I know I’m not alone when I say that if there’s even a remote chance that I can get a fish to eat on the surface, I’m going to try. Topwater smashes just stick with you longer than even the best subsurface blows. Sure, sometimes a quest for a surface eat results in watching a popper or buzzbait go untouched for hours. But then there are those days when you’re treated to hours of smacks, smashes, and sips that make it all worth it. There are a lot of good surface lures out here, but, whether you’re looking to get into the topwater game or simply to upgrade your arsenal, here are the 20 that I never leave home without.
There are hundreds of freshwater poppers on the market, many of which catch loads of fish. But if you ask me, they’re all essentially takes on Rebel’s Pop-R. The lure has been around for decades, and for good reason: I can’t count the number of times this classic has called largemouths and smallies to the surface for me when nothing else would. In fact, all of the biggest bass that I’ve popped have fallen to the Pop-R. For whatever reason, the lure’s extra-deep mouth cupping and signature white tail dressing just drives bass nuts. Chug it hard, and it throws a mess of spray. Go light, and its delicate bloops produce eats in the clearest water, on the brightest days.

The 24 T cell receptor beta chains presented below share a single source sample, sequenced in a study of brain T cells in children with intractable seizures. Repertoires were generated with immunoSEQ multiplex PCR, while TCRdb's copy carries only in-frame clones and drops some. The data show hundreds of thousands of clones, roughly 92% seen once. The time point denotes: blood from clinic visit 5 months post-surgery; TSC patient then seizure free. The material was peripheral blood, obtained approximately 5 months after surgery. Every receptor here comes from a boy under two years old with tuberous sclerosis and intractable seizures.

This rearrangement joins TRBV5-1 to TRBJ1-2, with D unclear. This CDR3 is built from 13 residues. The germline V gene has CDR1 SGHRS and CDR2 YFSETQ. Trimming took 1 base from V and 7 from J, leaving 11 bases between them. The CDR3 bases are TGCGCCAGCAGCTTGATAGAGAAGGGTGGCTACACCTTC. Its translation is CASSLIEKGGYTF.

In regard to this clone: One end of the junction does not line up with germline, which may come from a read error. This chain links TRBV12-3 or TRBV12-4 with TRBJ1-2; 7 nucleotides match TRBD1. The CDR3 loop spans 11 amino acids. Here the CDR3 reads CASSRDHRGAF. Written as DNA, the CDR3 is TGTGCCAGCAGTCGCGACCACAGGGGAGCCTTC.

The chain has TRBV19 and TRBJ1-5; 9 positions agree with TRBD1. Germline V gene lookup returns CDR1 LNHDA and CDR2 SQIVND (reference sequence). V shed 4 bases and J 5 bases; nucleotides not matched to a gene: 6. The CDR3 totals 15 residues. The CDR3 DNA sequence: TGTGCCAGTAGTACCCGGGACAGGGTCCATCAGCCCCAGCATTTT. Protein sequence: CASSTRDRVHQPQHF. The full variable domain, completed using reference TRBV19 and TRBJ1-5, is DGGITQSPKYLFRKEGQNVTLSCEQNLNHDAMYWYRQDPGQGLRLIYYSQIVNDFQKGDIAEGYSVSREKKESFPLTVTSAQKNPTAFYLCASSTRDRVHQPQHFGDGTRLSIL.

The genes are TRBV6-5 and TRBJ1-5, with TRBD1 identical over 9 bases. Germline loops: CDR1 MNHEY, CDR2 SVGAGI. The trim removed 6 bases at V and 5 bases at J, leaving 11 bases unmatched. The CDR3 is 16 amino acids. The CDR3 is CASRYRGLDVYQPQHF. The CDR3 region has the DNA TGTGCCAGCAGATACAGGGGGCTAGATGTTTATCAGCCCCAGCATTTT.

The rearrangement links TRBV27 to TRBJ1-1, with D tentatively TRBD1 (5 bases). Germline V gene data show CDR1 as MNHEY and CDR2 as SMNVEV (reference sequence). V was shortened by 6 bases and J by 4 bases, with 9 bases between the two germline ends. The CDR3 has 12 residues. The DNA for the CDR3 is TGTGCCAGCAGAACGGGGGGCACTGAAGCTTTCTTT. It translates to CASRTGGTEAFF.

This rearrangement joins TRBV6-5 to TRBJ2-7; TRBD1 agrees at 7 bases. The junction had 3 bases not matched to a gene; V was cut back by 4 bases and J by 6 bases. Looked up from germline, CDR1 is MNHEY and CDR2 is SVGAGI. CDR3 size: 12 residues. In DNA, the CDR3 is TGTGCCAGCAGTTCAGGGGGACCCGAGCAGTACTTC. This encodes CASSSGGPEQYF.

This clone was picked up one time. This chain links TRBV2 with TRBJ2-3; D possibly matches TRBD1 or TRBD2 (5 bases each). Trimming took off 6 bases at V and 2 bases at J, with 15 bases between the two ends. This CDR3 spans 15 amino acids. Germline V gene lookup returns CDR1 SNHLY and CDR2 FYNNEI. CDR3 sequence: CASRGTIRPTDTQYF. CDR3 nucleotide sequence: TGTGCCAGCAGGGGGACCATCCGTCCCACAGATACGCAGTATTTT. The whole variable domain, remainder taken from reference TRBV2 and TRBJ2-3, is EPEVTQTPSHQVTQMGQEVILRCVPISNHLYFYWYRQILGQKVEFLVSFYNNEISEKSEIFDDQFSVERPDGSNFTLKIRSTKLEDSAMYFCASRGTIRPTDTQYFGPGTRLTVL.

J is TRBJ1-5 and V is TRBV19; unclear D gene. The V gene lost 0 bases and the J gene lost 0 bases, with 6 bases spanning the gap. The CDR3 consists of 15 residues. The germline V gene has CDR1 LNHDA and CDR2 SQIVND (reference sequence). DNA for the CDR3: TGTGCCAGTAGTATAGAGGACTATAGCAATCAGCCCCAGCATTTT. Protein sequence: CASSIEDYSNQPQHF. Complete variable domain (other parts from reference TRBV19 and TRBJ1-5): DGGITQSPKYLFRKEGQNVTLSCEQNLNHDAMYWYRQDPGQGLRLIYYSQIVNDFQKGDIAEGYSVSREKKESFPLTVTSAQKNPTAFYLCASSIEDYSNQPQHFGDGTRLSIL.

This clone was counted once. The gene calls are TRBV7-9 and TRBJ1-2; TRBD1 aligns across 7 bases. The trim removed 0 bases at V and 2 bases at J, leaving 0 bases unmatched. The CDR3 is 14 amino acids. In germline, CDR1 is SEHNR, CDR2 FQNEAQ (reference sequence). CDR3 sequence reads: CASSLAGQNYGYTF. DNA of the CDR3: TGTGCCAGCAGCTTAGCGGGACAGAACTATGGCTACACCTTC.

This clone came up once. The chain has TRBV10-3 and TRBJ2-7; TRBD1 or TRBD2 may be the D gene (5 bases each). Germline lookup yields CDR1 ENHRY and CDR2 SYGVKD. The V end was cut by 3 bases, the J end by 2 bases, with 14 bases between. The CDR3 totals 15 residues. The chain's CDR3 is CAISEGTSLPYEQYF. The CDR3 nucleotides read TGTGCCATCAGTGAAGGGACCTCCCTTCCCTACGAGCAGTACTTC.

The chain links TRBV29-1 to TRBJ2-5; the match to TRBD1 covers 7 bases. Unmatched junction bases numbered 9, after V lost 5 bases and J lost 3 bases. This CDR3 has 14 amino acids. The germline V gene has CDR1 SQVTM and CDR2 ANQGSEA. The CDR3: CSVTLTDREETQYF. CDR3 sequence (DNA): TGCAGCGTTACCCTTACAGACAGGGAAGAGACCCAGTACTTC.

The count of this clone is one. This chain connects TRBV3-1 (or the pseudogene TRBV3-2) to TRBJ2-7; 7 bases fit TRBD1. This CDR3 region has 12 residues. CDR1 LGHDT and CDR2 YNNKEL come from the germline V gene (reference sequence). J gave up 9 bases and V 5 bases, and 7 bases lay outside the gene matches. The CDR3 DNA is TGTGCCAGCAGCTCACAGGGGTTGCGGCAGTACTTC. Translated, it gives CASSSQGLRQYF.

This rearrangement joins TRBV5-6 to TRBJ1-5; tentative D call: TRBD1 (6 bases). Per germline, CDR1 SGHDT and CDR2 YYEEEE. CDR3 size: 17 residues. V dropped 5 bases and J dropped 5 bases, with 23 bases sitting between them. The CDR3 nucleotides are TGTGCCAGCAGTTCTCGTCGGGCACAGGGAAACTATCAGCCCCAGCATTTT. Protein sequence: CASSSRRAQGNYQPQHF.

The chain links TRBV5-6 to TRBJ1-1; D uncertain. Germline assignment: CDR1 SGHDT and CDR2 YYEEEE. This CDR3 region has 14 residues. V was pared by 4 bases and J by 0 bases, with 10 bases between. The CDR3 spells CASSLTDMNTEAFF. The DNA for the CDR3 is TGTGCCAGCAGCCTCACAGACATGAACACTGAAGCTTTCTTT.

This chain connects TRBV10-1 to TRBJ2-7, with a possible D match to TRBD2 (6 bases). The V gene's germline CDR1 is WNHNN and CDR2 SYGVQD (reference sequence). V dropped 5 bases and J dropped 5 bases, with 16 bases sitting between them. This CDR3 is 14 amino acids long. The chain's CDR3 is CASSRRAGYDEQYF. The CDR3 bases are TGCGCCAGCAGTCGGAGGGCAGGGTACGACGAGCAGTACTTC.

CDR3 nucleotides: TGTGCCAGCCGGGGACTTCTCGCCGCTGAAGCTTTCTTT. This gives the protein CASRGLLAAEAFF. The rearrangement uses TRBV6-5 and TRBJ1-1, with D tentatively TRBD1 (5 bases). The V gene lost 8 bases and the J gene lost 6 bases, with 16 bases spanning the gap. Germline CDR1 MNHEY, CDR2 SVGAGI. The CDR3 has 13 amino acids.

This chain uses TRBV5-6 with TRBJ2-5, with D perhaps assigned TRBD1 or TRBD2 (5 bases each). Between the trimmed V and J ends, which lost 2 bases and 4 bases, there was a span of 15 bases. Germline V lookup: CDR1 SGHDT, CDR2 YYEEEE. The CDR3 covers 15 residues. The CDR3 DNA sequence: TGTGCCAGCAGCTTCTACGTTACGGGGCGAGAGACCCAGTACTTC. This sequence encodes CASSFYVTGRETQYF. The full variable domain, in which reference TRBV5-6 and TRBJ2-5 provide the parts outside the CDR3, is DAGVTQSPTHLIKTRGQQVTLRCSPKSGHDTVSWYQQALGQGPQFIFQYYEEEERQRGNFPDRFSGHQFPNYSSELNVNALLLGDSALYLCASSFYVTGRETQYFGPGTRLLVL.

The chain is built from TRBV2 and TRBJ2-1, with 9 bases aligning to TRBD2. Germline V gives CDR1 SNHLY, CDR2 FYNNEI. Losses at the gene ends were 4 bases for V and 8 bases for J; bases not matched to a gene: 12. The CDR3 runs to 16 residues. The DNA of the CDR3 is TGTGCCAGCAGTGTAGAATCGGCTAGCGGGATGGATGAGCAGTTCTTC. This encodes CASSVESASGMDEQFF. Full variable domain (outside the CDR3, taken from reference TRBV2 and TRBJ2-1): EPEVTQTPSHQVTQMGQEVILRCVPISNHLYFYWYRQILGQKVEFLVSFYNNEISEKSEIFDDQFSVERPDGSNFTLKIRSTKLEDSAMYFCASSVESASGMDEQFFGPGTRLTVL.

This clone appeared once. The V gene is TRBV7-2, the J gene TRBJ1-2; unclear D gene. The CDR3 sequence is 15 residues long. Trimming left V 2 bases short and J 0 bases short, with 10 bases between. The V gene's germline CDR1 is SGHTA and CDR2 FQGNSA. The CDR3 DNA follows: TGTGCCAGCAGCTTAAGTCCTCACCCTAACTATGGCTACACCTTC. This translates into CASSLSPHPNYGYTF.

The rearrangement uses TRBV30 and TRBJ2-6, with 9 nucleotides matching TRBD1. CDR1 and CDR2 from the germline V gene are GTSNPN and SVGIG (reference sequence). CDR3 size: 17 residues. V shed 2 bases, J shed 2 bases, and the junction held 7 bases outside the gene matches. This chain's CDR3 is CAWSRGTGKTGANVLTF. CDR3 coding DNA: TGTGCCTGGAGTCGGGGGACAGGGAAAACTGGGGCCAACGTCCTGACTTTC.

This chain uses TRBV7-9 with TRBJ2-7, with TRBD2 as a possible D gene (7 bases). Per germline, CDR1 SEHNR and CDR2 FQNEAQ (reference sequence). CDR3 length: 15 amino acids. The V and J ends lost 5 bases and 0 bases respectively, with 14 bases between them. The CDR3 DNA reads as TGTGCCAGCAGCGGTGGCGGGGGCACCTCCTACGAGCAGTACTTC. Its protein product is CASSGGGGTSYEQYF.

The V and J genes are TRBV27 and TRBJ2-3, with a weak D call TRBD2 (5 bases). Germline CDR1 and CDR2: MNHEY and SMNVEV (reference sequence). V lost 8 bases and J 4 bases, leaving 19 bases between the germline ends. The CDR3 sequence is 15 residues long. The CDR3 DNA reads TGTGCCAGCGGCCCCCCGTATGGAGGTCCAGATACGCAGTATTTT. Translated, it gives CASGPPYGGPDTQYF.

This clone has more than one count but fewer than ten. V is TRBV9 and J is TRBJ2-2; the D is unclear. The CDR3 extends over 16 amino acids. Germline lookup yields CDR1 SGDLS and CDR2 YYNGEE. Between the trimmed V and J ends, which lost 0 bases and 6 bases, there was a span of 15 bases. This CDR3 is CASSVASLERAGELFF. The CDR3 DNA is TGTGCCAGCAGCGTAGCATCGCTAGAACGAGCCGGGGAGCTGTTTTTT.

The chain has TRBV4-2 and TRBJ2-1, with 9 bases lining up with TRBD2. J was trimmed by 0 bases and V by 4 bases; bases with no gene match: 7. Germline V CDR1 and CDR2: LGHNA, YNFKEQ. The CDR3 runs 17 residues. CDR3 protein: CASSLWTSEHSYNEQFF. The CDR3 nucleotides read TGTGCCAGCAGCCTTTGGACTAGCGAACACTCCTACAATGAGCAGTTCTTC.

Heddon Chug’n Spook
If you’ve never thrown a Chug’n Spook, I wouldn’t be shocked. It’s not nearly as popular as the traditional Spook. But the chugging version clearly has the upper hand in when targeting certain fish. Freshwater and back-bay striped bass, for one, connect a lot more often with the Chug’n Spook than with the regular Spook, I’ve noticed, which they tend to knock instead of eat. The Chug’n Spook also lets you be a bit sloppy with your retrieve; if you break walking cadence, the cupped mouth will still throw water and keep a follower interested.
River2Sea Whopper Plopper
Compared to other lures on this list, the Whopper Plopper is a relative newcomer, but it’s become a fast favorite in the largemouth, muskie, and pike worlds. The rotating foot of this behemoth bait churns tons of water during steady retrieves, provoking smash after smash. I had a lot of fun watching peacock bass run this sucker down during an Amazon River visit.
Rapala Skitter Pop
The Skitter Pop has always been a favorite of mine when targeting smallmouths in fast-moving water, thanks to its balsa wood body and a shallow-cupped mouth. Because the lure doesn’t dig in as deeply as other poppers, you can work it fast while maintaining a steady spit. Not only that, the wood body is extra buoyant—a big plus in heavy current, since the lure won’t get pulled under while chugging across the flow.
Heddon Tiny Torpedo
Don’t get me wrong, Torpedoes of all sizes are killer. But the Tiny Torpedo has become a staple in my box. When I’m fishing soft, clear summer water for bass, this bait’s subtle zip and bubble trail can be downright magic for bringing up wary lunkers. If a finesse presentation doesn’t seem to be scoring, just reel the lure steadily and hang on. My one suggestion: Add a tiny barrel swivel to the line-tie eye before use, since Torpedoes have a bad habit of twisting up line.
Booyah Poppin’ Pad Crasher